Emails indicate Pruitt tried to recruit oil execs for EPA jobs

Emails indicate Pruitt tried to recruit oil execs for EPA jobs
© Greg Nash

Environmental Protection Agency Administrator Scott PruittEdward (Scott) Scott PruittOvernight Energy: EPA to make formal decision on regulating drinking water contaminant | Utility to close coal plant despite Trump plea | Greens say climate is high on 2020 voters’ minds EPA to announce PFAS chemical regulation plans by end of year Court tosses challenge to EPA's exclusion of certain scientists from advisory boards MORE tried to recruit top executives from oil and gas trading groups to jobs within the agency, according to emails obtained through an Freedom of Information Act request.

The emails, by the Sierra Club, show that oil company ConocoPhillips reached out to the EPA after Pruitt met with the American Petroleum Institute’s (API) board of directors.

Kevin Avery, a manager of federal government affairs at ConocoPhillips wrote to then-EPA aide Samantha Travis on March 27, 2017, describing Pruitt’s recruitment “plea.”

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“I understand that Administrator Pruitt met with the API executives last week and he made a plea for candidates to fill some of the regional director positions within the agency,” Avery wrote in an email. “One of our employees has expressed interest. He is polishing up his resume. Where does he need to send it?”

A few days later, on April 4, Avery emailed Travis again with the resume of a company employee as well as a friend of one of the executives.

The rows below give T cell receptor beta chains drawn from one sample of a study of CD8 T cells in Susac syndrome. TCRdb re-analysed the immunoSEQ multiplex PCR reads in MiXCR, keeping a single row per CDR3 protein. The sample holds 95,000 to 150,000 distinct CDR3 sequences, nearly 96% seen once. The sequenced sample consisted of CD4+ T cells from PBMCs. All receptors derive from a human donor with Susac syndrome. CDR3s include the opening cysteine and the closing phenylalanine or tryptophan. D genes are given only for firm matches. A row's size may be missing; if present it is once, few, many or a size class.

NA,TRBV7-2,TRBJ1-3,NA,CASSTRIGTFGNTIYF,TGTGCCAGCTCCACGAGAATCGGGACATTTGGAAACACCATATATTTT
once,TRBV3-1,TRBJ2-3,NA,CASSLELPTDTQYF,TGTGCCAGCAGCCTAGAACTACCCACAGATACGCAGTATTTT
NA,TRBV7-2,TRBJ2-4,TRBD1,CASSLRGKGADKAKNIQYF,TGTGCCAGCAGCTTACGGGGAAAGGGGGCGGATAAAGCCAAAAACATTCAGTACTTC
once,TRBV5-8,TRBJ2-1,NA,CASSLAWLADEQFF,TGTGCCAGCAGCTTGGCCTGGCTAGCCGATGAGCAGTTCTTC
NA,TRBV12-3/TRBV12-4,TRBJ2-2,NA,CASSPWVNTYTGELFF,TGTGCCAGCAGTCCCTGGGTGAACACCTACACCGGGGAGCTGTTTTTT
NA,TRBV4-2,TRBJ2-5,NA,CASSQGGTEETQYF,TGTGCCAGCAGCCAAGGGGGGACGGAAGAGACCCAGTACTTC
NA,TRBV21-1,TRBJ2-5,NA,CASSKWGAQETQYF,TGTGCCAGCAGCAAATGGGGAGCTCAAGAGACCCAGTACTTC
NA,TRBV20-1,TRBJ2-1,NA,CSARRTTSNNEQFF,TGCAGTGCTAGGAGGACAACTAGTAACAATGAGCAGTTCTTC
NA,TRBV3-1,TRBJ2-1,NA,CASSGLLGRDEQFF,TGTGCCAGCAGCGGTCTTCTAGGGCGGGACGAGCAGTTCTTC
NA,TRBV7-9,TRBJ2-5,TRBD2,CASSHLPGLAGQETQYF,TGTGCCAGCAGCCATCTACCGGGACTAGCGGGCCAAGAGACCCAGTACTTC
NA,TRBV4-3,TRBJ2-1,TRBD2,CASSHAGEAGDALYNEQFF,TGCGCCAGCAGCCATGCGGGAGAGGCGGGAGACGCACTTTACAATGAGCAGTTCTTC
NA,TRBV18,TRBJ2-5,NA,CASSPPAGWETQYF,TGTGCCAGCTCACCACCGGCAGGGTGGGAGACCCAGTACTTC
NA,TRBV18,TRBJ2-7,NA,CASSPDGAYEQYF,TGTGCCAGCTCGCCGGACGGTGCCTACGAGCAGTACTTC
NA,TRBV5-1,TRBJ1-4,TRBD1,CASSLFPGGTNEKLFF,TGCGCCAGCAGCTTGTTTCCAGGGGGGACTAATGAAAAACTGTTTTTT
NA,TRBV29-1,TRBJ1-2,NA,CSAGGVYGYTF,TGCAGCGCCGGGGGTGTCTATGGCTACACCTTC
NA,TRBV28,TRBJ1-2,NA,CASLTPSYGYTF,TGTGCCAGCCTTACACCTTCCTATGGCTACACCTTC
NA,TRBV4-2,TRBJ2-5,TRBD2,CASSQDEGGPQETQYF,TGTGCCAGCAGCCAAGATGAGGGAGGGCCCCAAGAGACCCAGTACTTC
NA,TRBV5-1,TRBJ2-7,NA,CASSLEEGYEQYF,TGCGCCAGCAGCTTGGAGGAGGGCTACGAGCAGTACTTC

The resumes were reportedly never sent to the EPA. 

“We are not aware of that ‘recruiting plea’ but EPA has sought a diverse range of individuals to serve in the Agency and help advance President TrumpDonald John TrumpBill Kristol resurfaces video of Pence calling Obama executive action on immigration a 'profound mistake' ACLU says planned national emergency declaration is 'clear abuse of presidential power' O'Rourke says he'd 'absolutely' take down border wall near El Paso if he could MORE’s agenda of environmental stewardship and regulatory certainty,” an EPA spokesperson said in a statement to The Hill. 

However, Michael Brune, executive director of Sierra Club, blasted Pruitt's attempt to outsource the position. 

“This is Scott Pruitt trying to outsource his job to protect our air and water to the exact people responsible for polluting them. Pruitt's corrupt tenure at EPA has been a dereliction of the duties he swore to uphold. He's gotten sweetheart deals from corporate lobbyists and then turned around and pushed their agenda, all while trying to enrich himself at the expense of taxpayers,” Brune said in a statement.

Dozens of CEOs from the oil industry were in attendance for the March 23 dinner at the Trump International Hotel.

Avery offered up the resumes of Brad Thomas and Kim Estes shortly after the dinner, according to Buzzfeed News.

Avery praised Thomas in the email as someone who is “very knowledge on a host of EPA regulations and policies” in Alaska, where he worked for ConocoPhillips.

“The other candidate is recommended by our Vice President for State and Federal Government Affairs, John Dabbar,” Avery wrote in the email. “He is a personal friend of Mr. Estes’ and would be willing to give you any additional information you might need.”

Estes’s consulting company, the Estes Group LLC, works on environmental health and safety issues and emergency response in California.

Estes confirmed to the outlet that he his name had been submitted as a candidate to possible lead the EPA’s Region 9 office in San Francisco.

Dabbar did tell him about the position but Estes said he never submitted a formal application or have an in-person interview.

—Updated at 4:30 p.m.